|My pretty books... not flash fiction!|
It's almost the end of February!
I hope you have found my posts on writing interesting or even stimulating. In the days of my youth I was only aware of two types of writing: prose and poetry.
I have gained wisdom with the years and am now aware of many different types like Haiku, a very short form of Japanese poetry; and limerick, a form of poetry in five-line meter with a strict rhyme scheme and humorous.
In fiction there is micro fiction - prose of less than 400 words; short stories and novellas - prose longer than a short story but shorter than a novel. Then there are new types and terminologies for prosaic works like 'drabble' which is a short work of fiction of around one hundred words in length. The purpose of the drabble is brevity, testing the author's ability to express interesting and meaningful ideas in a confined space. It is thought that it originated in the UK science fiction fandom in the 1980s; the 100-word format was established by the University of Birmingham SF Society, taking a term from Monty Python's 1971 Big Red Book. In the book, "Drabble" was described as a word game where the first participant to write a novel was the winner. In order to make the game possible in the real world, it was agreed that 100 words would suffice.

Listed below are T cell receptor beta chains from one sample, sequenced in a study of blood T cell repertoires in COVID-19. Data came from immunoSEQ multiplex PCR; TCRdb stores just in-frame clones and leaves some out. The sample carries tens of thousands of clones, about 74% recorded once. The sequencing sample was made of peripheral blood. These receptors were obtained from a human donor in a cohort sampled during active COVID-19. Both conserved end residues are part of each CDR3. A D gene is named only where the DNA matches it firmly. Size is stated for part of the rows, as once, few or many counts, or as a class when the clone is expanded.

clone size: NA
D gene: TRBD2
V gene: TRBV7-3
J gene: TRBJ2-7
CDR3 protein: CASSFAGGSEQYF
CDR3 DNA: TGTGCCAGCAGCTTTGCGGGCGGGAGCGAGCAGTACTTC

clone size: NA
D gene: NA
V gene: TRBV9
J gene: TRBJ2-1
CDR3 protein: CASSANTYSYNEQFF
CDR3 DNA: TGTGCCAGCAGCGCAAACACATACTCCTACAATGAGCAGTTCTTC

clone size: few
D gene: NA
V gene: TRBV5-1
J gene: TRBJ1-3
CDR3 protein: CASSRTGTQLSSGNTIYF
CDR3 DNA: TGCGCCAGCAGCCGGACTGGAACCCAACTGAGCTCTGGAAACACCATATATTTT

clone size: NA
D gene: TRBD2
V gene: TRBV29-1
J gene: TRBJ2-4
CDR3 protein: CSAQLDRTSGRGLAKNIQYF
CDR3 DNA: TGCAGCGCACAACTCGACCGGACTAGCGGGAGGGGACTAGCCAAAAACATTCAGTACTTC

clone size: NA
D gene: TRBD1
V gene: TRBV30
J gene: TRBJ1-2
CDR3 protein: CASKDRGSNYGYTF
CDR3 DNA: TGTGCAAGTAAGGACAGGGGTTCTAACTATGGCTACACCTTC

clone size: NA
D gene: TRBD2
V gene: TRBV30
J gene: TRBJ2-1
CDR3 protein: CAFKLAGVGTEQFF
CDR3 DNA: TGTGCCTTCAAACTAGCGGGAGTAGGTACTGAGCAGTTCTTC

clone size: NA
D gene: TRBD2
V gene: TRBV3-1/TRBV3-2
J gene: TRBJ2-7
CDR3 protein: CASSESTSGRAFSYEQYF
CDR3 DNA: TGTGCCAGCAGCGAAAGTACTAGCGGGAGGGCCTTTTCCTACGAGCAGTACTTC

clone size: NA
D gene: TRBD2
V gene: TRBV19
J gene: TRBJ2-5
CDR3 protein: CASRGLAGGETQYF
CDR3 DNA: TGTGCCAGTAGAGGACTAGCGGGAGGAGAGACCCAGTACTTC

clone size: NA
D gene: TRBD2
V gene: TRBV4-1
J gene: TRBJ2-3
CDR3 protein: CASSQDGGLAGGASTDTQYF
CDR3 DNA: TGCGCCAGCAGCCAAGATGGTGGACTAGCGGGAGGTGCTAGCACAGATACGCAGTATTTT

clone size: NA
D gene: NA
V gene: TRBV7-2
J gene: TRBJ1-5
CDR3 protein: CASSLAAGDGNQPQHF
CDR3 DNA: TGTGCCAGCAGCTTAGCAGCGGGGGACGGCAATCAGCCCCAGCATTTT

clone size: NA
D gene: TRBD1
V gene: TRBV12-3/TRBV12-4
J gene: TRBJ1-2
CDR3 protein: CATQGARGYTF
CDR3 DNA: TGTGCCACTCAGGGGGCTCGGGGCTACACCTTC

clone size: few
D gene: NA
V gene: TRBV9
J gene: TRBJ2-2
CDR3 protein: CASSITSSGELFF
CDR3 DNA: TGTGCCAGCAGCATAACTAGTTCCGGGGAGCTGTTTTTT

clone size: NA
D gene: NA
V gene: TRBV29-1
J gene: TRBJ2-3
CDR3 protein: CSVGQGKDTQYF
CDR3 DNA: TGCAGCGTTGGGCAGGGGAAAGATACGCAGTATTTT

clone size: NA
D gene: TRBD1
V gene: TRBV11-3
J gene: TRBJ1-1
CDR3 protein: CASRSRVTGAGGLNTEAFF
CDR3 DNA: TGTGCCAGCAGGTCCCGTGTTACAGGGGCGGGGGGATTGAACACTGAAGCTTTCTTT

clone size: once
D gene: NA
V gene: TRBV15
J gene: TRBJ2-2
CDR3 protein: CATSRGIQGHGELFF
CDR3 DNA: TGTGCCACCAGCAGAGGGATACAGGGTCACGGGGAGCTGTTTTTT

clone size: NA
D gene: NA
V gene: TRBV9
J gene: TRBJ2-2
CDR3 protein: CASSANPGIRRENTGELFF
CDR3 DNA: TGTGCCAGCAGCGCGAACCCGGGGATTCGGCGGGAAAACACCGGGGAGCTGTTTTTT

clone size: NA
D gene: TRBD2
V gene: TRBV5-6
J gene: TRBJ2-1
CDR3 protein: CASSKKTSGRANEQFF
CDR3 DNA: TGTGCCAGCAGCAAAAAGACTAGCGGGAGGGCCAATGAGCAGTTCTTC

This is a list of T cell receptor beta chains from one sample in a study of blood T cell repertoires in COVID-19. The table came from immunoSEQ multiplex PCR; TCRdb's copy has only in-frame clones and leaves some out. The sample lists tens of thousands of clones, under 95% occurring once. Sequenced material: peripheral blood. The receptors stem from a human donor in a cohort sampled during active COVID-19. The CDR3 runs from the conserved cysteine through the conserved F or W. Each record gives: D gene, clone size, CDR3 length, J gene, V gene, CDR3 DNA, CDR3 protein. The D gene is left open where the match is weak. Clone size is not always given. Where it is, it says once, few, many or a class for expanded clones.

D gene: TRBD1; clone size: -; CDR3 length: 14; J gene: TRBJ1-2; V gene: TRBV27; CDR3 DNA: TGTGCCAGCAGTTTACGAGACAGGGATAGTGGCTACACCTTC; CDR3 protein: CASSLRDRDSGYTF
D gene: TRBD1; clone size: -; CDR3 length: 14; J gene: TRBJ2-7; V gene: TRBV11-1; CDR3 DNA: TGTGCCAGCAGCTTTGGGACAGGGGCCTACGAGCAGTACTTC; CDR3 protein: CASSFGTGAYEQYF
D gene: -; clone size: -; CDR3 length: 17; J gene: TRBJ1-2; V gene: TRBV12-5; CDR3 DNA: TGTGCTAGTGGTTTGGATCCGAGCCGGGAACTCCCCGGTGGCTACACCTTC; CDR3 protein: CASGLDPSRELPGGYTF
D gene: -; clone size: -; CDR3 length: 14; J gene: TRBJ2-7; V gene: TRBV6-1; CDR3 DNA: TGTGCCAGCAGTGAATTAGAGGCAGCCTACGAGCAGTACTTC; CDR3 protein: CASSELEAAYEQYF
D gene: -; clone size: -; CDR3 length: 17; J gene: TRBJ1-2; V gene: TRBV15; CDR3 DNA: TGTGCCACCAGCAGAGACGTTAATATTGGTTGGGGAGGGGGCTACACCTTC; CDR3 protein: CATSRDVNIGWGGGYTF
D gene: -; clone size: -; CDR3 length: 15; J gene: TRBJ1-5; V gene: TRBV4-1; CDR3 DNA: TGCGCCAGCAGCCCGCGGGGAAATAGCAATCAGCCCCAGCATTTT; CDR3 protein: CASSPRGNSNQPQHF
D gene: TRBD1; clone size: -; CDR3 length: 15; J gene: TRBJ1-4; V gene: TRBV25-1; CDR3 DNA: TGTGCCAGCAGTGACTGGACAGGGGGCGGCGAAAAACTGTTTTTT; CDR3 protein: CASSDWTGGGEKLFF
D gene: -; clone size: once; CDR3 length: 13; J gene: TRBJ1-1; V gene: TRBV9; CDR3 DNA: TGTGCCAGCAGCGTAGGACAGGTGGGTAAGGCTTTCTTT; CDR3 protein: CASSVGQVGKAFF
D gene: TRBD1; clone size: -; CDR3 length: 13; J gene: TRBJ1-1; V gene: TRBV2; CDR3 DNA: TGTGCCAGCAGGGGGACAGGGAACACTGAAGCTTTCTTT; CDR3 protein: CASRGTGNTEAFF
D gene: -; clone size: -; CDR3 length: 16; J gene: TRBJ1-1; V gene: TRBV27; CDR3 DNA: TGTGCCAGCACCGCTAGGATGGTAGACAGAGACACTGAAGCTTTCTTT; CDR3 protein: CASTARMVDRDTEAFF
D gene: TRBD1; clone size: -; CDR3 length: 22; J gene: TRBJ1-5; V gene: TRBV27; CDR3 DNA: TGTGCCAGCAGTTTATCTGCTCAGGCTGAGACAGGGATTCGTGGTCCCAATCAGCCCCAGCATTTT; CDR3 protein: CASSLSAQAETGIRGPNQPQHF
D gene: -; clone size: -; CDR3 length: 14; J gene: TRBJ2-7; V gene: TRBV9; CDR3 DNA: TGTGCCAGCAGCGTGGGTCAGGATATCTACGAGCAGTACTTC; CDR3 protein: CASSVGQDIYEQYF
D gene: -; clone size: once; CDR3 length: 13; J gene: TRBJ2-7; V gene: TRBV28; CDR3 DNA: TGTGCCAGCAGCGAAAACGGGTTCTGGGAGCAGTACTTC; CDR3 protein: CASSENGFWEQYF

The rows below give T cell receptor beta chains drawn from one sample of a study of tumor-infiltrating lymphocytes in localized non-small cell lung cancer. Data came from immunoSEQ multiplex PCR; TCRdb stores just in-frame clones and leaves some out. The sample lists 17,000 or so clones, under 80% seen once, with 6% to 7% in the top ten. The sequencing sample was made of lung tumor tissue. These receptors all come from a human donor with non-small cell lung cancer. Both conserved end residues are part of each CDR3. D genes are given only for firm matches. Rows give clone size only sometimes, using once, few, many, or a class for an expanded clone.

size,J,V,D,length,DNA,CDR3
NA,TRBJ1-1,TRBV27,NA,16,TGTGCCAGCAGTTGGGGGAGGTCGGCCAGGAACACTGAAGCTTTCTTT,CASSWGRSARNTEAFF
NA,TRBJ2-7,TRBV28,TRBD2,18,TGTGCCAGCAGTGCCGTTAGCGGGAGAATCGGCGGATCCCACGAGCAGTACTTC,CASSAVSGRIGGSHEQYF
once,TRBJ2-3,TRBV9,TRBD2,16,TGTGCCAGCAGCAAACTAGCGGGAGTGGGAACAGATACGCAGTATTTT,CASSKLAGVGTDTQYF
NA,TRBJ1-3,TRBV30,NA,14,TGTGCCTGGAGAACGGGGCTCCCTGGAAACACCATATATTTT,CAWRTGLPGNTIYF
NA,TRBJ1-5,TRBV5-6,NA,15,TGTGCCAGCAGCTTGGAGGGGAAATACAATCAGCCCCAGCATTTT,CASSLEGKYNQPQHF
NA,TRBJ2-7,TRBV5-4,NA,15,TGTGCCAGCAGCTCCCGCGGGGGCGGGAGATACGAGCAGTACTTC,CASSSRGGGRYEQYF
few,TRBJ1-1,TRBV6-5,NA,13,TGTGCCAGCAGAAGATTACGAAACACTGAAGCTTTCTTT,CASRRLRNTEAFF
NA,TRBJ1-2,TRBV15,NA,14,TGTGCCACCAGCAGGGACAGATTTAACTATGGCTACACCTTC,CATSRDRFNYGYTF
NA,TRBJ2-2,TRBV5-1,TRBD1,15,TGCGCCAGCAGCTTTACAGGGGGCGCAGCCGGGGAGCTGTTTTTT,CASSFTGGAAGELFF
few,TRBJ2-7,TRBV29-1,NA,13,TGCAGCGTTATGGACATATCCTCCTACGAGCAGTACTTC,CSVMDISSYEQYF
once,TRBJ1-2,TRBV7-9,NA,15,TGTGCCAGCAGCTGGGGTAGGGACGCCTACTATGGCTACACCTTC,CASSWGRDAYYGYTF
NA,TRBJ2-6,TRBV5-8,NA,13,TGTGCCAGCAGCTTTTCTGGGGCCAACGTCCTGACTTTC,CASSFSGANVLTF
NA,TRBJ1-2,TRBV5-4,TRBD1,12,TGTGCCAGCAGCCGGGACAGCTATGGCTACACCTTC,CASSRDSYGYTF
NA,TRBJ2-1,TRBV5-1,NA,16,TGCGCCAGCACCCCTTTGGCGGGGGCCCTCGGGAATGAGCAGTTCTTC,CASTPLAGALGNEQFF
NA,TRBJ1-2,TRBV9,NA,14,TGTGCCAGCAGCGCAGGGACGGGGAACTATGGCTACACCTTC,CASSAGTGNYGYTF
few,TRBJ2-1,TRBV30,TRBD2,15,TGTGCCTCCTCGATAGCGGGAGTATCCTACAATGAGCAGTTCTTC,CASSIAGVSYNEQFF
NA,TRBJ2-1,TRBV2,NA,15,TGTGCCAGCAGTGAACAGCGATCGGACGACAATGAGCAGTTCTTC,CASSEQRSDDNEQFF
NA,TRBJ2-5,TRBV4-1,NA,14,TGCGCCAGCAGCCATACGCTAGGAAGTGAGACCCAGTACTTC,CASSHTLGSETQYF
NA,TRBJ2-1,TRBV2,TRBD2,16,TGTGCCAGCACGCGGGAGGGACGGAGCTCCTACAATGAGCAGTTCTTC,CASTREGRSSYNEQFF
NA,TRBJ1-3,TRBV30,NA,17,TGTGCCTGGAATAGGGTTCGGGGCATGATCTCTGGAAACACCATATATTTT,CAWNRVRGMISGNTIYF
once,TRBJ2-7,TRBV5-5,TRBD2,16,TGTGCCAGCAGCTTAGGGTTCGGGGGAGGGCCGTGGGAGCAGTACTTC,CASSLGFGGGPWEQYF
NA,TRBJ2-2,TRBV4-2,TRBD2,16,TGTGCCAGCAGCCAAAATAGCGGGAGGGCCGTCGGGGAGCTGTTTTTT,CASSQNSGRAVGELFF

In drabble contests, participants are given a theme and a certain amount of time to write. Even shorter than drabble is 'dribble'... a story in 50 words.
Words are a method of communication with the purpose of explanation, conversation or request and used daily. How could we survive in modern society without words, vocabulary, language? However, as a writer, I find them fascinating, beautiful and something to be used with affection and admiration. It is an interesting challenge to create a sentence and even better to create a story in a set number of words. Did you enjoy my humble offerings of the six word story last month? Did you manage to write your own?
The term flash fiction?
Flash fiction is an umbrella term used to describe any fictional work of extreme brevity, including the six-word story 140-character stories, also known as twitterature, the dribble (50 words), the drabble (100 words), and sudden fiction (750 words). Some commentators have also suggested that some flash fiction possesses a unique literary quality, e.g. the ability to hint at or imply a larger story.
(Definition taken from Wikipedia)
Next week I will be writing about dialogue. Until then, have fun. Why not try being creative with your own flash fiction?